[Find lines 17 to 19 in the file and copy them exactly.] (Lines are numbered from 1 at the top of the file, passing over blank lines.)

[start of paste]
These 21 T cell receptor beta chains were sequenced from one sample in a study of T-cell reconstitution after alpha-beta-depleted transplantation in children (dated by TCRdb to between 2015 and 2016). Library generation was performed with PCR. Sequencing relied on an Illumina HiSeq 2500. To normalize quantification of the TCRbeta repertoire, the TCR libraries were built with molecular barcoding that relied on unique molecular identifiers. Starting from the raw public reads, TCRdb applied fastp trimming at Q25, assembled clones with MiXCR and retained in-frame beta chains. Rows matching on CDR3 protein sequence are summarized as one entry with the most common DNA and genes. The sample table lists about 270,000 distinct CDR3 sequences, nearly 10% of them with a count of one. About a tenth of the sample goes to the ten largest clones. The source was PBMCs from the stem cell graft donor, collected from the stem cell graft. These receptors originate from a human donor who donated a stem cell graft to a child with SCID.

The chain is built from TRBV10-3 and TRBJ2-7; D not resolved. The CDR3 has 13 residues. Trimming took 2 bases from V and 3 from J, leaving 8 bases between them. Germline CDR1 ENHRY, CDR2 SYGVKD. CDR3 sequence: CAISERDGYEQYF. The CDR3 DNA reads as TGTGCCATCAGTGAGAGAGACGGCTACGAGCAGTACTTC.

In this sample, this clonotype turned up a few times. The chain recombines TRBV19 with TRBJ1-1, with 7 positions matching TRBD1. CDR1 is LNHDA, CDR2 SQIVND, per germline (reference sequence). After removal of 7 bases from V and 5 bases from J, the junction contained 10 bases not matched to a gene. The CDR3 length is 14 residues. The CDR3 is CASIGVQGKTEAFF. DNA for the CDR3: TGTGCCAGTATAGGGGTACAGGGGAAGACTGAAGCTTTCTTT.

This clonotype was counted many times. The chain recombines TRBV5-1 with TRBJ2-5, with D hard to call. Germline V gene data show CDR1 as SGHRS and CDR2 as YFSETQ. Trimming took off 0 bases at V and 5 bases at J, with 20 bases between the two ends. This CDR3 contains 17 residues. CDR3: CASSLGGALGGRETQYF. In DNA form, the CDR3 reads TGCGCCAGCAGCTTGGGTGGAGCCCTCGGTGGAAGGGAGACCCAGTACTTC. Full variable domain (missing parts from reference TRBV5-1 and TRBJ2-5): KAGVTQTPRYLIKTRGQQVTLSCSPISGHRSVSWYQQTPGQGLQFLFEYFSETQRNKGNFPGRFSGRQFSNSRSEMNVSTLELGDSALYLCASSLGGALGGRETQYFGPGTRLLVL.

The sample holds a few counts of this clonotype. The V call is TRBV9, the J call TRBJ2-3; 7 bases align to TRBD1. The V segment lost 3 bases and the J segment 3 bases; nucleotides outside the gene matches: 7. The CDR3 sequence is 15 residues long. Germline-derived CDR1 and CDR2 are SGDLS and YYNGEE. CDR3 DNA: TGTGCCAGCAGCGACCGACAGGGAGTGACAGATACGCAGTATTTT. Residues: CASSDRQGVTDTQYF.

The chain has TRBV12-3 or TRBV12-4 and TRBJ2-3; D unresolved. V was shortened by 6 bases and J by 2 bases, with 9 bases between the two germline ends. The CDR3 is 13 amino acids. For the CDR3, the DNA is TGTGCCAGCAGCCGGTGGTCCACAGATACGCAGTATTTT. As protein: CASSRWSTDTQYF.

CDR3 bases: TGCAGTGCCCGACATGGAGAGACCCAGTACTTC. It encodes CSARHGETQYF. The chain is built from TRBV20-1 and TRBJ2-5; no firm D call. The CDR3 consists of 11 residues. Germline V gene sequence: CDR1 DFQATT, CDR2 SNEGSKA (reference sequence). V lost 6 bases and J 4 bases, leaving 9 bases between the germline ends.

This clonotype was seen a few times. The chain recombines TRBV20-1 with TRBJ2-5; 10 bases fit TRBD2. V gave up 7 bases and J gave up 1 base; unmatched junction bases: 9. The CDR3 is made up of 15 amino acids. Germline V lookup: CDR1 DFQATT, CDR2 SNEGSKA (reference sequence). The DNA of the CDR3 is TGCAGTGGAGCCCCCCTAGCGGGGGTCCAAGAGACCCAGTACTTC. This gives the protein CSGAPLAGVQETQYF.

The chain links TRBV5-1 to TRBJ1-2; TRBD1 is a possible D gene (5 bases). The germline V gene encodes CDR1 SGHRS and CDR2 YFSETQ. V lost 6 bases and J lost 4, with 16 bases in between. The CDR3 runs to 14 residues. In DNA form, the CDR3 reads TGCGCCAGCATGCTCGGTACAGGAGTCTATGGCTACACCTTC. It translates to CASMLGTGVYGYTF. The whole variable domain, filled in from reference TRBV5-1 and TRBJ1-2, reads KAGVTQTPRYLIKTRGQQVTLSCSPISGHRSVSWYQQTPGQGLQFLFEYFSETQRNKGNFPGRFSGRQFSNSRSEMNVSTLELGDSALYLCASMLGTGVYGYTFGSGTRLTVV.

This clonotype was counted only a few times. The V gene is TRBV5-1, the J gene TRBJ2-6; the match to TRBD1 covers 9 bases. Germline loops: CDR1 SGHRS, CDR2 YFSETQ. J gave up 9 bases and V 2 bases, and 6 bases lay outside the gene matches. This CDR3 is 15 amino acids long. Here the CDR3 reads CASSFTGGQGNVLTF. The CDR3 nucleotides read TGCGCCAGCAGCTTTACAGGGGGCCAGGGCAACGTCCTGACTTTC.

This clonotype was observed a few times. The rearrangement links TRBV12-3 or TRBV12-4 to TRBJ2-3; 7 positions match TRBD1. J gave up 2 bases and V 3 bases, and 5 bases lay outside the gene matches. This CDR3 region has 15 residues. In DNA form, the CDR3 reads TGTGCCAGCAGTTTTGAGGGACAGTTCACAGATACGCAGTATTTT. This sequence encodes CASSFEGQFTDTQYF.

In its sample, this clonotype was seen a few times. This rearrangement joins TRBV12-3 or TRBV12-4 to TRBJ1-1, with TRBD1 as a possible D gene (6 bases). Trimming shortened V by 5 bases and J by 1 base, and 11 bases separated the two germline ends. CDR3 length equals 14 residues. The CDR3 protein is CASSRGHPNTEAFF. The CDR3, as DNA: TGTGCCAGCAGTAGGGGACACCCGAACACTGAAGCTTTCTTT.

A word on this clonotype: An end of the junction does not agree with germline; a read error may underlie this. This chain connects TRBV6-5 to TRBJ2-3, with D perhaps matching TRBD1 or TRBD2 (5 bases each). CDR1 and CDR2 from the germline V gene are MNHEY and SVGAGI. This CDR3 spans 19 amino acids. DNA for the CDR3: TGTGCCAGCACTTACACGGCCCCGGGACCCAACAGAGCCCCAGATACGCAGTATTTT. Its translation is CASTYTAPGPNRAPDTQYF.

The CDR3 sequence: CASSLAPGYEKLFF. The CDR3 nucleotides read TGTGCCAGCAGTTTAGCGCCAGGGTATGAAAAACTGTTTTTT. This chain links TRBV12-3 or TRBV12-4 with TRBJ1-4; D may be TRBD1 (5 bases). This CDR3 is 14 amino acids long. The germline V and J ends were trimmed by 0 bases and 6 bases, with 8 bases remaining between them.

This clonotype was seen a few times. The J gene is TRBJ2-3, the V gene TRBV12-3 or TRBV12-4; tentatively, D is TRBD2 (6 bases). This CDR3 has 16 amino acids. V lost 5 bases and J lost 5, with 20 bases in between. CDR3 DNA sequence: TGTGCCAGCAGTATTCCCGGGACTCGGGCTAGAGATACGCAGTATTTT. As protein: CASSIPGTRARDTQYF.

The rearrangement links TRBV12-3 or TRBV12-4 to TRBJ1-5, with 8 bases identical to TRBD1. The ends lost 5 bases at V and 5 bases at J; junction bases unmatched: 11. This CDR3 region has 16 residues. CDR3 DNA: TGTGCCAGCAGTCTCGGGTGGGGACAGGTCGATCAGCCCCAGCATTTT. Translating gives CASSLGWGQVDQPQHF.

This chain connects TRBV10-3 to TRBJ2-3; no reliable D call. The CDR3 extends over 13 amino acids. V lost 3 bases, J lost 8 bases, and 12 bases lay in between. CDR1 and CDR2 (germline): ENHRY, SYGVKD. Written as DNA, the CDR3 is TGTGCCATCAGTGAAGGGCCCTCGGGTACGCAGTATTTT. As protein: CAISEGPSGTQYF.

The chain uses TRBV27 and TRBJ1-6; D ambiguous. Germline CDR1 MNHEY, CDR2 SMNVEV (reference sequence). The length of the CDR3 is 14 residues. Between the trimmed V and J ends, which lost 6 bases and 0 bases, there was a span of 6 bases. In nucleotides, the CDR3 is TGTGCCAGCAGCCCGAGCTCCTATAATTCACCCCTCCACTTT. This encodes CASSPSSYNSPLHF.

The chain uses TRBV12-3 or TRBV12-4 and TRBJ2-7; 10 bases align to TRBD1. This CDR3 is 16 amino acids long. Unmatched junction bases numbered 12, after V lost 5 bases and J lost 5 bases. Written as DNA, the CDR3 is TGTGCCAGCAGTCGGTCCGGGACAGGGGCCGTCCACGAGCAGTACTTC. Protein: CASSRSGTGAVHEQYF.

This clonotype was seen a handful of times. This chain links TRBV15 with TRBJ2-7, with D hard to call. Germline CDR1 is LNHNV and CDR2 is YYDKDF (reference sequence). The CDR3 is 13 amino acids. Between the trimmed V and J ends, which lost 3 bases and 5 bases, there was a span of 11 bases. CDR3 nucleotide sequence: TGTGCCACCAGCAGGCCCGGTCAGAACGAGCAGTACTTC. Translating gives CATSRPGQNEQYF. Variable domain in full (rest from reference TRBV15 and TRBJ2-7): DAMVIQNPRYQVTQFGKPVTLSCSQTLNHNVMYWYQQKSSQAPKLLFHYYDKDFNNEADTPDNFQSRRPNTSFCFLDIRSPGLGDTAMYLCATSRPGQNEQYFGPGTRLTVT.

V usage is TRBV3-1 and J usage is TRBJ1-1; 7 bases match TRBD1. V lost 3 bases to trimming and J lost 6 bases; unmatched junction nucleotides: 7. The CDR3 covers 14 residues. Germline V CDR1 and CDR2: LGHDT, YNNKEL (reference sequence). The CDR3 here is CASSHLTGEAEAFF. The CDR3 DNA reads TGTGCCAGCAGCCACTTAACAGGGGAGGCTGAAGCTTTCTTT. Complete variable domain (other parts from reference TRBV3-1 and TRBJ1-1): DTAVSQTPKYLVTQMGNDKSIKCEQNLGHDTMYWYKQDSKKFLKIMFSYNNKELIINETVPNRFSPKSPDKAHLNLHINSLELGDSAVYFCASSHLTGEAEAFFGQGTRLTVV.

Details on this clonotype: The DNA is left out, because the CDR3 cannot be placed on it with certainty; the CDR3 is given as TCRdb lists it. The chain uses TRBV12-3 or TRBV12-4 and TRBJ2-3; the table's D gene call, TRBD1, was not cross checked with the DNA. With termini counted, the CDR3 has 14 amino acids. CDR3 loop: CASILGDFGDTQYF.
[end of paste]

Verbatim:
This chain connects TRBV10-3 to TRBJ2-3; no reliable D call. The CDR3 extends over 13 amino acids. V lost 3 bases, J lost 8 bases, and 12 bases lay in between. CDR1 and CDR2 (germline): ENHRY, SYGVKD. Written as DNA, the CDR3 is TGTGCCATCAGTGAAGGGCCCTCGGGTACGCAGTATTTT. As protein: CAISEGPSGTQYF.

The chain uses TRBV27 and TRBJ1-6; D ambiguous. Germline CDR1 MNHEY, CDR2 SMNVEV (reference sequence). The length of the CDR3 is 14 residues. Between the trimmed V and J ends, which lost 6 bases and 0 bases, there was a span of 6 bases. In nucleotides, the CDR3 is TGTGCCAGCAGCCCGAGCTCCTATAATTCACCCCTCCACTTT. This encodes CASSPSSYNSPLHF.

The chain uses TRBV12-3 or TRBV12-4 and TRBJ2-7; 10 bases align to TRBD1. This CDR3 is 16 amino acids long. Unmatched junction bases numbered 12, after V lost 5 bases and J lost 5 bases. Written as DNA, the CDR3 is TGTGCCAGCAGTCGGTCCGGGACAGGGGCCGTCCACGAGCAGTACTTC. Protein: CASSRSGTGAVHEQYF.